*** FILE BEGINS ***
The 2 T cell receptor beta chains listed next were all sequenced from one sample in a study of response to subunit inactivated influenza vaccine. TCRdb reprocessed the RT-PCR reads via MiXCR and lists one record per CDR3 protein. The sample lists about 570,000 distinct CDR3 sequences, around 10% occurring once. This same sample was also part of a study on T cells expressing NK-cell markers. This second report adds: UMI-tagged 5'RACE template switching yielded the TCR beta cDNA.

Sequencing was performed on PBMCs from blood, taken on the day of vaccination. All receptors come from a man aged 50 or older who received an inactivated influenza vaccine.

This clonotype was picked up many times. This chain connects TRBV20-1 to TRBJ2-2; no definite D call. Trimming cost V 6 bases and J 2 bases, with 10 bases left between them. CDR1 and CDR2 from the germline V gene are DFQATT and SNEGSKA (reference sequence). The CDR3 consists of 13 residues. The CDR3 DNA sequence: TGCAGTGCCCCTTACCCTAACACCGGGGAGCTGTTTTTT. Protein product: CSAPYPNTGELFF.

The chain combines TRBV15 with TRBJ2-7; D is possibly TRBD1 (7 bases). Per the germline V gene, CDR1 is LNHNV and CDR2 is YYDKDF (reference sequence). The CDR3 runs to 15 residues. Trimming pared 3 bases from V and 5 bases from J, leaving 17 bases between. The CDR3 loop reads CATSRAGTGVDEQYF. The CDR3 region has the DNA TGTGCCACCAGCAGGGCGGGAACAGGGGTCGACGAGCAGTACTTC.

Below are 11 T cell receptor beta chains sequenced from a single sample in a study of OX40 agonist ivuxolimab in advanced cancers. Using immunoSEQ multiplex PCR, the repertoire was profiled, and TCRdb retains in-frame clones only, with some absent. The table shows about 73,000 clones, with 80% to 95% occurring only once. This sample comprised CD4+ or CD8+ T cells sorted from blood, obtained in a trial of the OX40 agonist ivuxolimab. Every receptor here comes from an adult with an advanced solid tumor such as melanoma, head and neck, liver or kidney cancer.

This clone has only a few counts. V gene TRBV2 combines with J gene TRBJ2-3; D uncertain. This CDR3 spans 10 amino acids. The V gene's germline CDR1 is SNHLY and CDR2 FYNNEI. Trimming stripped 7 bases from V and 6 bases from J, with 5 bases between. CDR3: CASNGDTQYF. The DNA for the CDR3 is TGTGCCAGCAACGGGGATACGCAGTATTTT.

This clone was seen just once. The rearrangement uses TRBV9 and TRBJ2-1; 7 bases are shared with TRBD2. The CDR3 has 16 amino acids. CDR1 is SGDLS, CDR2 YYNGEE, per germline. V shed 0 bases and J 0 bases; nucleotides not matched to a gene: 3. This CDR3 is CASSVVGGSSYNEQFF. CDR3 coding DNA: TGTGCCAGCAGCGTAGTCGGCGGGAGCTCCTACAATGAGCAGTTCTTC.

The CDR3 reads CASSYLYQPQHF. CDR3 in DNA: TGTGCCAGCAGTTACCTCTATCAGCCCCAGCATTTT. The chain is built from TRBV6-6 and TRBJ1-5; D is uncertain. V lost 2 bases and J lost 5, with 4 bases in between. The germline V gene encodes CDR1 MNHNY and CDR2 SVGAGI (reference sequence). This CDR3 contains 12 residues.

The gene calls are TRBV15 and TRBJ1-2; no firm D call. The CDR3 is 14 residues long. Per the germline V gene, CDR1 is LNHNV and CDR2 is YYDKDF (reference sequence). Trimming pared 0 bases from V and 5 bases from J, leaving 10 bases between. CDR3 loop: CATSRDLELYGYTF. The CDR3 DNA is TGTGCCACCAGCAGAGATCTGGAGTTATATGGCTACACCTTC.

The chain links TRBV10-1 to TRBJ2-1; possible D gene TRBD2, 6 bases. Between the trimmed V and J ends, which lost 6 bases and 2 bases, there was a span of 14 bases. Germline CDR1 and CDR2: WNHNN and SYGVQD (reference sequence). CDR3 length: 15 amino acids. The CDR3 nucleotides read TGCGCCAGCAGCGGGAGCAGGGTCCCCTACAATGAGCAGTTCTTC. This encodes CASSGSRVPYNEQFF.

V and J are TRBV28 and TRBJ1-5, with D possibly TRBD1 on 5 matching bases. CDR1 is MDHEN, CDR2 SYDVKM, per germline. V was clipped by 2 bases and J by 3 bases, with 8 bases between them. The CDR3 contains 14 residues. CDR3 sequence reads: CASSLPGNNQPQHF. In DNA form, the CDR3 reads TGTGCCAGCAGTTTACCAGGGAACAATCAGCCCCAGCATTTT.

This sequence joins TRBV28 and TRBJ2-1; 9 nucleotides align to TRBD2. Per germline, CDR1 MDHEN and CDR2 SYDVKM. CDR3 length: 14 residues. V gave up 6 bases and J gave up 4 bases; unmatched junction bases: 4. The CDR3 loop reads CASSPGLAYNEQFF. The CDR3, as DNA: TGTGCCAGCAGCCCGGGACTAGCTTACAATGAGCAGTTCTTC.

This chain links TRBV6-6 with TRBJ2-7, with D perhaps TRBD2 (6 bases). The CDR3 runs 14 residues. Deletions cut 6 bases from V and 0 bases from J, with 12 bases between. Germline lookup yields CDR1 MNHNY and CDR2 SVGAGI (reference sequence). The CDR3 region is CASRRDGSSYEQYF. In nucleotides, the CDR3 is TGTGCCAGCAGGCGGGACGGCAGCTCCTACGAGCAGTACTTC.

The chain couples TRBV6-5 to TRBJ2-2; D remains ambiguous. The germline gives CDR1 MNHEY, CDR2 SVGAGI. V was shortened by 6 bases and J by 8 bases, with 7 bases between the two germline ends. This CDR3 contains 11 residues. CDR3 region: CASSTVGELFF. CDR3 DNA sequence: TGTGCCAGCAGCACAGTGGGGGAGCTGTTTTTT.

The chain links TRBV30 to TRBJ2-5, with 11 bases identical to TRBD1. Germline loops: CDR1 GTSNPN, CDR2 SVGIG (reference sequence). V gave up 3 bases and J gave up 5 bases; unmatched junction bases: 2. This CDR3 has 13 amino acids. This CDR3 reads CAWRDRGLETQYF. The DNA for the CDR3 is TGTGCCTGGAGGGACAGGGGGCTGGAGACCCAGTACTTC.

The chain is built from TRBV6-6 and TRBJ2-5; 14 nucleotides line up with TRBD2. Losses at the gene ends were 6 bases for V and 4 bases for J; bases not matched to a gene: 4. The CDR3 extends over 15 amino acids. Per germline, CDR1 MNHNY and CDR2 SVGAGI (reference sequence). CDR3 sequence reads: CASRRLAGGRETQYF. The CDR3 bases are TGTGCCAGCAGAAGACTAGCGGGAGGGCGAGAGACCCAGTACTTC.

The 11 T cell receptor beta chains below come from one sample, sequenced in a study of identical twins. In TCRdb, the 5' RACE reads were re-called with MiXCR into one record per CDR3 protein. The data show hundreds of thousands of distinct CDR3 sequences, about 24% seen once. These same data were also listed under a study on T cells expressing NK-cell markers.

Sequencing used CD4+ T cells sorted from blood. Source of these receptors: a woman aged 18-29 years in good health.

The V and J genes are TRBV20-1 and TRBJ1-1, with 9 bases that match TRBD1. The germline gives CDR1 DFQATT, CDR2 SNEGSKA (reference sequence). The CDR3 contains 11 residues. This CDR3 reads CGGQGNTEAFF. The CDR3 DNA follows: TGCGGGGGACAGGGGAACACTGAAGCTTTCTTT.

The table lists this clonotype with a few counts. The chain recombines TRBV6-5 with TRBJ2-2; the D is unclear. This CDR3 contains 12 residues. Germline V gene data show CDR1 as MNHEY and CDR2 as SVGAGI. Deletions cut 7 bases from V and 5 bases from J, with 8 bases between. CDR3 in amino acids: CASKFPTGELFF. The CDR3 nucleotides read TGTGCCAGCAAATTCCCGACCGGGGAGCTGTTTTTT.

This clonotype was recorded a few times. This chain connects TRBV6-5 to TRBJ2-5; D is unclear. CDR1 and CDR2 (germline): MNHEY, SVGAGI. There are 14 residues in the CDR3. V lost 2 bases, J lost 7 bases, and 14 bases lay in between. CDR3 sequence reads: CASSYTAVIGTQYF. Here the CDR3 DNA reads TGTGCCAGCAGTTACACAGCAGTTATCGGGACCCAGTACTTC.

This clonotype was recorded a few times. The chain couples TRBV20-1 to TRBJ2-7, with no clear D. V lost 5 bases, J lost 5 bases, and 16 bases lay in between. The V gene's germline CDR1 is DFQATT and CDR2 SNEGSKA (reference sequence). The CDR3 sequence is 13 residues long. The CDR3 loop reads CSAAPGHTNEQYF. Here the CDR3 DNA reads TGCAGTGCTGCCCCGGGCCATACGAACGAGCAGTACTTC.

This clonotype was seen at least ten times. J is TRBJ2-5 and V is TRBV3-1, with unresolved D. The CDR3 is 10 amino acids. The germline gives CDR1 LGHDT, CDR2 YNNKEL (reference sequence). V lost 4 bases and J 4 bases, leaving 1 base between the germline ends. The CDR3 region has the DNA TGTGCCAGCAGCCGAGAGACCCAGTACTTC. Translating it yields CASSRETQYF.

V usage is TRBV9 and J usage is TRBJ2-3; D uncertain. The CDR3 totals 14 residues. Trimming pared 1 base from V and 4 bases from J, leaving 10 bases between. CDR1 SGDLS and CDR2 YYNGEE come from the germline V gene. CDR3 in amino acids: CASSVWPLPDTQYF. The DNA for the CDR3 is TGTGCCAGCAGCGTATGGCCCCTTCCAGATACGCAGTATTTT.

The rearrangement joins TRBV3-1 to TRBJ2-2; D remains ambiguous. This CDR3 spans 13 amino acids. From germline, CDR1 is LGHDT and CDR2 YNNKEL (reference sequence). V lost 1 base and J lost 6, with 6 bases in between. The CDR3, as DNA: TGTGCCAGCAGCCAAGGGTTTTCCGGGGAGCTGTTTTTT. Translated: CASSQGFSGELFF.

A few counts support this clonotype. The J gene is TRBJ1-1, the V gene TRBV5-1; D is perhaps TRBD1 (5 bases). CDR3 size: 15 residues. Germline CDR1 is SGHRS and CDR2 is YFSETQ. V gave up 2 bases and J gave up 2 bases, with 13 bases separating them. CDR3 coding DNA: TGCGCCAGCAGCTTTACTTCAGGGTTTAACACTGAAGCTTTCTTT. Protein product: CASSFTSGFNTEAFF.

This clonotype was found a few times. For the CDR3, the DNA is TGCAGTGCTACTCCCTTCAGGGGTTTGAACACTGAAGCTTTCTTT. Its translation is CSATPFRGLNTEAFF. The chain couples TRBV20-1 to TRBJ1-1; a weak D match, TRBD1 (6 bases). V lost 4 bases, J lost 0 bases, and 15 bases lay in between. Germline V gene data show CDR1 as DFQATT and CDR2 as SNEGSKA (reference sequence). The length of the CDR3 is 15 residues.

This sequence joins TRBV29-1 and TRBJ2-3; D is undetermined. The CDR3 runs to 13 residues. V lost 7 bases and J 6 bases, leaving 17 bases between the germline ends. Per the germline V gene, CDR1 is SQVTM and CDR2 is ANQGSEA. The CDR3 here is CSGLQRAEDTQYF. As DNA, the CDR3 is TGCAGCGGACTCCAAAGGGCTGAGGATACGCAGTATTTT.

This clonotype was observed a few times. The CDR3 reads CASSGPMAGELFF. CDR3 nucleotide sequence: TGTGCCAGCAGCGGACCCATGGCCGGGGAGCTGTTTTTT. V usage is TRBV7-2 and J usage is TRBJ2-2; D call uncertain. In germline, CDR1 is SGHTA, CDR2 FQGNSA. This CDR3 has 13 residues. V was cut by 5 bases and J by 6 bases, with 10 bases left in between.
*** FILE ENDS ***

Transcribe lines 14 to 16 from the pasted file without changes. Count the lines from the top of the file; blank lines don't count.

The chain couples TRBV6-5 to TRBJ2-2; D remains ambiguous. The germline gives CDR1 MNHEY, CDR2 SVGAGI. V was shortened by 6 bases and J by 8 bases, with 7 bases between the two germline ends. This CDR3 contains 11 residues. CDR3 region: CASSTVGELFF. CDR3 DNA sequence: TGTGCCAGCAGCACAGTGGGGGAGCTGTTTTTT.

The chain links TRBV30 to TRBJ2-5, with 11 bases identical to TRBD1. Germline loops: CDR1 GTSNPN, CDR2 SVGIG (reference sequence). V gave up 3 bases and J gave up 5 bases; unmatched junction bases: 2. This CDR3 has 13 amino acids. This CDR3 reads CAWRDRGLETQYF. The DNA for the CDR3 is TGTGCCTGGAGGGACAGGGGGCTGGAGACCCAGTACTTC.

The chain is built from TRBV6-6 and TRBJ2-5; 14 nucleotides line up with TRBD2. Losses at the gene ends were 6 bases for V and 4 bases for J; bases not matched to a gene: 4. The CDR3 extends over 15 amino acids. Per germline, CDR1 MNHNY and CDR2 SVGAGI (reference sequence). CDR3 sequence reads: CASRRLAGGRETQYF. The CDR3 bases are TGTGCCAGCAGAAGACTAGCGGGAGGGCGAGAGACCCAGTACTTC.